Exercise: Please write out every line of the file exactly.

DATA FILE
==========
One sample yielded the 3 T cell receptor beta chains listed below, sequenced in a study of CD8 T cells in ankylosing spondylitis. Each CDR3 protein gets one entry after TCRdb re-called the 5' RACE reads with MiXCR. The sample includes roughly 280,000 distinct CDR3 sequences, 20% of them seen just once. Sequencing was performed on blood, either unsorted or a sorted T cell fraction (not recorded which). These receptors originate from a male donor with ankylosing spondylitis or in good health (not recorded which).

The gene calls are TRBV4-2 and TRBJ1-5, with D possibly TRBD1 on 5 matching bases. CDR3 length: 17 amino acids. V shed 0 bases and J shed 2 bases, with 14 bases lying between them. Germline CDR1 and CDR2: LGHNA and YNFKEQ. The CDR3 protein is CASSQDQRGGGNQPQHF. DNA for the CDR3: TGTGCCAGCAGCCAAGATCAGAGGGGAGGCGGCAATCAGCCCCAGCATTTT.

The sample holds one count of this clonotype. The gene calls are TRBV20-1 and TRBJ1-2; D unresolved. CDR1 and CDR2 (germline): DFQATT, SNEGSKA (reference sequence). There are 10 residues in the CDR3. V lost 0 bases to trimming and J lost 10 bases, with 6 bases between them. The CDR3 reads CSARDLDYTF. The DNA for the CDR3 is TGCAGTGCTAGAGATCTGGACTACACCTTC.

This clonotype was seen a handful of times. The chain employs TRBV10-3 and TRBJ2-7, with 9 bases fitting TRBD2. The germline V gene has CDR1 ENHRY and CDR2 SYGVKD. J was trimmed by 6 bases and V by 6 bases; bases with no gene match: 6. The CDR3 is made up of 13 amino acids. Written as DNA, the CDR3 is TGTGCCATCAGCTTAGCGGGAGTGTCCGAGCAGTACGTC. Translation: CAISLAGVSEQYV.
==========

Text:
One sample yielded the 3 T cell receptor beta chains listed below, sequenced in a study of CD8 T cells in ankylosing spondylitis. Each CDR3 protein gets one entry after TCRdb re-called the 5' RACE reads with MiXCR. The sample includes roughly 280,000 distinct CDR3 sequences, 20% of them seen just once. Sequencing was performed on blood, either unsorted or a sorted T cell fraction (not recorded which). These receptors originate from a male donor with ankylosing spondylitis or in good health (not recorded which).

The gene calls are TRBV4-2 and TRBJ1-5, with D possibly TRBD1 on 5 matching bases. CDR3 length: 17 amino acids. V shed 0 bases and J shed 2 bases, with 14 bases lying between them. Germline CDR1 and CDR2: LGHNA and YNFKEQ. The CDR3 protein is CASSQDQRGGGNQPQHF. DNA for the CDR3: TGTGCCAGCAGCCAAGATCAGAGGGGAGGCGGCAATCAGCCCCAGCATTTT.

The sample holds one count of this clonotype. The gene calls are TRBV20-1 and TRBJ1-2; D unresolved. CDR1 and CDR2 (germline): DFQATT, SNEGSKA (reference sequence). There are 10 residues in the CDR3. V lost 0 bases to trimming and J lost 10 bases, with 6 bases between them. The CDR3 reads CSARDLDYTF. The DNA for the CDR3 is TGCAGTGCTAGAGATCTGGACTACACCTTC.

This clonotype was seen a handful of times. The chain employs TRBV10-3 and TRBJ2-7, with 9 bases fitting TRBD2. The germline V gene has CDR1 ENHRY and CDR2 SYGVKD. J was trimmed by 6 bases and V by 6 bases; bases with no gene match: 6. The CDR3 is made up of 13 amino acids. Written as DNA, the CDR3 is TGTGCCATCAGCTTAGCGGGAGTGTCCGAGCAGTACGTC. Translation: CAISLAGVSEQYV.